Use this URL to cite or link to this record in EThOS: http://ethos.bl.uk/OrderDetails.do?uin=uk.bl.ethos.697367
Title: Time resolved infrared studies of weak magnetic field effects on radical pair solutions
Author: Vink, Claire Bridget
Awarding Body: University of Leicester
Current Institution: University of Leicester
Date of Award: 2007
Availability of Full Text:
Access through EThOS:
Access through Institution:
Abstract:
The thesis describes the development, implementation and application of the first magnetic field time resolved infrared (MFTRIR) spectrometer, capable of studying the kinetics of radical reactions and the effect of weak magnetic fields upon them. The thesis commences with an overview of the theoretical concepts associated with free radicals and their reactions. The idea of the radical pair is presented and the magnetic field susceptibility of this species is discussed in the context of the radical pair mechanism. The construction and development of the MFTRIR spectrometer is then examined, highlighting the important design features and operational principles. The remaining chapters comprise an in depth analysis of the results obtained from the first studies performed using the spectrometer. The radical recombination kinetics and magnetic field dependence are studied for a range of precursor molecules with insights drawn into the structural factures that influence both the magnitude and form of the observed magnetic field effects. Later chapters explore the effects of the radical pair environment by investigating reactions in both isotropic solution and reverse micelle environments. A number of key findings are generated by this work. First is the excellent capability of the new instrument in measuring very small perturbations on radical reactions with weak magnetic fields. Second is the correlation between the size of the observed field effects and the magnetic parameters of the radicals. Third is the ability to remove the effects at very weak magnetic fields (approximately 2mT) without perturbing the effects at higher magnetic fields, through the selective removal of longer lived radical pairs.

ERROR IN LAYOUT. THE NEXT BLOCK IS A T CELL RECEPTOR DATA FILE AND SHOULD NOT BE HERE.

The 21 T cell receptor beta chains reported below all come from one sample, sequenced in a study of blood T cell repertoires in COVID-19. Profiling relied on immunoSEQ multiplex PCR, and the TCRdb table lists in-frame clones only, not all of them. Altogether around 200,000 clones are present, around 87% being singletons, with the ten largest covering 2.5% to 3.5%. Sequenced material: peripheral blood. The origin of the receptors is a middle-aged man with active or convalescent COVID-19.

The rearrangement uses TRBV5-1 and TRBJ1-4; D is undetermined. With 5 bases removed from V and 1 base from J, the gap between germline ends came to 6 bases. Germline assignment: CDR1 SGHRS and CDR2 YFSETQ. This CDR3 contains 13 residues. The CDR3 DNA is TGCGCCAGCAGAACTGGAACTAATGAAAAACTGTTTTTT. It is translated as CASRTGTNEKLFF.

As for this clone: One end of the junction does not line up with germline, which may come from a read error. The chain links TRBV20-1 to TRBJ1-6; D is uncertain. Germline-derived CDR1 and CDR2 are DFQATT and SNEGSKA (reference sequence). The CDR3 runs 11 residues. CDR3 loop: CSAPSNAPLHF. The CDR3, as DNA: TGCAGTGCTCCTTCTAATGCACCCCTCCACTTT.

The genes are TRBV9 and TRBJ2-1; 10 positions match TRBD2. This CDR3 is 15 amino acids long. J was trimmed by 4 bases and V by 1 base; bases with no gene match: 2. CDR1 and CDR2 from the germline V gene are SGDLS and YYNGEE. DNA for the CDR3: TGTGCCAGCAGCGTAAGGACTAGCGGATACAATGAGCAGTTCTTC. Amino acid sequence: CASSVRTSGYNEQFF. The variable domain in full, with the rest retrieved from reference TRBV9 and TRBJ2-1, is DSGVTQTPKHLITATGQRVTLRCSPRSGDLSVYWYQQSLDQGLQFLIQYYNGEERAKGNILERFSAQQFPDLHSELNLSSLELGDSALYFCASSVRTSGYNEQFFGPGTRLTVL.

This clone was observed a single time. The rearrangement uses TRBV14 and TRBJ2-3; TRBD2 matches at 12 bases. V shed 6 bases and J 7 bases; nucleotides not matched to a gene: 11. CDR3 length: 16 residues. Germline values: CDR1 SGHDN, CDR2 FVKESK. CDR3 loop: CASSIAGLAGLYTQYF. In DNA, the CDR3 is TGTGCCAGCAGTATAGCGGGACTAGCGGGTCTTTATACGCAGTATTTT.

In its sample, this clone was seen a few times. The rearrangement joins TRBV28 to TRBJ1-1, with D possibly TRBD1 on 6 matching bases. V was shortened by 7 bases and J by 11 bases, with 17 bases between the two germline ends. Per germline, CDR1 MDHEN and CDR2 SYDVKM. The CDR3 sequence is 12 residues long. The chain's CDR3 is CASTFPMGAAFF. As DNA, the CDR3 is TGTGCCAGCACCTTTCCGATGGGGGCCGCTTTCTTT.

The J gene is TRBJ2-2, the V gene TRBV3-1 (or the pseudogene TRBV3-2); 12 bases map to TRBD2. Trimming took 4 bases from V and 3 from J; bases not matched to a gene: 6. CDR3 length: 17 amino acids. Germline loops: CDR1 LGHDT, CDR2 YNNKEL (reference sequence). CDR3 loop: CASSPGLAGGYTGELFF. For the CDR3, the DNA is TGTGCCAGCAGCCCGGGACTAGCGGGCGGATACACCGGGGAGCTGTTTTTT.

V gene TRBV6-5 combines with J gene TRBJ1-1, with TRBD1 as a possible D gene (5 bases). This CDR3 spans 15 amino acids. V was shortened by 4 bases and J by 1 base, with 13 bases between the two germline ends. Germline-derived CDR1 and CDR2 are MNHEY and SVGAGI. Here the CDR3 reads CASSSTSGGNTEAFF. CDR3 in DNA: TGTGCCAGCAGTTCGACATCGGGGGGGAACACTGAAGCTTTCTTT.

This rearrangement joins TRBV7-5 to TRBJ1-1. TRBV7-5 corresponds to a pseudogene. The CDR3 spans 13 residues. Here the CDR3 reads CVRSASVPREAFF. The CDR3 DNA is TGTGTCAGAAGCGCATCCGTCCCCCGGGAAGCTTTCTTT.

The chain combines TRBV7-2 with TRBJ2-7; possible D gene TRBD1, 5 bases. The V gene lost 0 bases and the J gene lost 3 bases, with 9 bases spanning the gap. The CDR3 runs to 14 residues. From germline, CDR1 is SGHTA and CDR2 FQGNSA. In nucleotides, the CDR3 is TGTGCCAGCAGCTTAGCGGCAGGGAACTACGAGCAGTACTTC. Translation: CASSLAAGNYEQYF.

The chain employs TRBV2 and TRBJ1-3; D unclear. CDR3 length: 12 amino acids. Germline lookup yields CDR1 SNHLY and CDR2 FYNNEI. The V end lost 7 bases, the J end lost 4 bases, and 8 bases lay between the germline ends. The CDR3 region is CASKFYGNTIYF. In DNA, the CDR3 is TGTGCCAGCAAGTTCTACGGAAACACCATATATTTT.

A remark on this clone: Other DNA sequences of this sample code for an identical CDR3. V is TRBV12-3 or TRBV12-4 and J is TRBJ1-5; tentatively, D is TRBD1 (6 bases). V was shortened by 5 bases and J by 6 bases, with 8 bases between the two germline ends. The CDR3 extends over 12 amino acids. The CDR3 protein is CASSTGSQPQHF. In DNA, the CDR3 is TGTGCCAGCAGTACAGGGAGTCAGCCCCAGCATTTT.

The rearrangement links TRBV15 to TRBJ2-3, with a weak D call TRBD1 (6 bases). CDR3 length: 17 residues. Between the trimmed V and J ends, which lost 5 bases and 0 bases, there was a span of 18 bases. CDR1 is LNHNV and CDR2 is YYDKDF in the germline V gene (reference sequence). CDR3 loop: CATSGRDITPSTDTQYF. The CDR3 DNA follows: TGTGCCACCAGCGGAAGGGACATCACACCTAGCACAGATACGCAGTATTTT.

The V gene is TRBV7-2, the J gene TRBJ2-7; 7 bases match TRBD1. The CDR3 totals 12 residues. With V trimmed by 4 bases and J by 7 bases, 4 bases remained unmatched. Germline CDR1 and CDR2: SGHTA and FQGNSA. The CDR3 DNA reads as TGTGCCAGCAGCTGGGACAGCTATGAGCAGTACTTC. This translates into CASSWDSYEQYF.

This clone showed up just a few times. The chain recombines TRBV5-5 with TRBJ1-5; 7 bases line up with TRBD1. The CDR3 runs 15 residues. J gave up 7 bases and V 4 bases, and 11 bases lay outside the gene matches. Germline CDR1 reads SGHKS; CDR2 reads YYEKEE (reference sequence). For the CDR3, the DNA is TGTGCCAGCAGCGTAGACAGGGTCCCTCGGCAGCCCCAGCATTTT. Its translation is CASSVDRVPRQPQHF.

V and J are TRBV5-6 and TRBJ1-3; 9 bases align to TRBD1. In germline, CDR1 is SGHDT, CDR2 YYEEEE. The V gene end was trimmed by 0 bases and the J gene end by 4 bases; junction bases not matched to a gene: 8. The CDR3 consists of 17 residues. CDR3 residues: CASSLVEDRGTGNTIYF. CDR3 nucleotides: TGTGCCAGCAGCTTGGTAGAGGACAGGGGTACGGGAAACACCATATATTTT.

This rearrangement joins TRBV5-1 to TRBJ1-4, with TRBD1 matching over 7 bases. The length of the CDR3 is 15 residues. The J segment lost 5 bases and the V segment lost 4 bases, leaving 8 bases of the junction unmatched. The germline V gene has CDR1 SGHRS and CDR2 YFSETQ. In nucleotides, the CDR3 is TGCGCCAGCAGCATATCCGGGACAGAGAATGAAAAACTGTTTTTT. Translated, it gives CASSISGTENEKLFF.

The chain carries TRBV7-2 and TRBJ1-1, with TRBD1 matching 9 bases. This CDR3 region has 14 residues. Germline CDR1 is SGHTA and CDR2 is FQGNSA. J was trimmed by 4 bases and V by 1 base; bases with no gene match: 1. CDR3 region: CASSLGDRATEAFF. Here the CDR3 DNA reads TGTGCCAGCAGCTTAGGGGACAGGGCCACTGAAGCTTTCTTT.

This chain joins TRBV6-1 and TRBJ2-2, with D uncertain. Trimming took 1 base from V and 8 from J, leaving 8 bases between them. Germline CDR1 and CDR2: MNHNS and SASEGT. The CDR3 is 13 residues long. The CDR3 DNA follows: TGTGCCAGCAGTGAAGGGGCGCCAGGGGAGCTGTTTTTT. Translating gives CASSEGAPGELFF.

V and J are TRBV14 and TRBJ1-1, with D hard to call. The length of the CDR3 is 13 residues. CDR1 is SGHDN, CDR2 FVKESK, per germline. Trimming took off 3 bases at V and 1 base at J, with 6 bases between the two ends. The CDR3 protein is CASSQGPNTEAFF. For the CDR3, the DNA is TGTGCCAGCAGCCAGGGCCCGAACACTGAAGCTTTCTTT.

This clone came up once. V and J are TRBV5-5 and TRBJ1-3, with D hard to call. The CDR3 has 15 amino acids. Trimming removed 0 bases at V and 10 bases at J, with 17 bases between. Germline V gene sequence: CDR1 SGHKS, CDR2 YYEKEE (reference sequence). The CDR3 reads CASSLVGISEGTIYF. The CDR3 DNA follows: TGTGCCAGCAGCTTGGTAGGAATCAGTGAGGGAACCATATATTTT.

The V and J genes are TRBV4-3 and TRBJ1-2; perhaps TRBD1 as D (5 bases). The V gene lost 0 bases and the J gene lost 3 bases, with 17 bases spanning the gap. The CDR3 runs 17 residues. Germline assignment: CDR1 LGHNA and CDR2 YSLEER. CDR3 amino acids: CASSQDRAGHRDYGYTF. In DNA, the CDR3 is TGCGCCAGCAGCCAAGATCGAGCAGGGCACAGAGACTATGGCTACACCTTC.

Supervisor: Not available Sponsor: Not available
Qualification Name: Thesis (Ph.D.) Qualification Level: Doctoral
EThOS ID: uk.bl.ethos.697367  DOI: Not available
Share: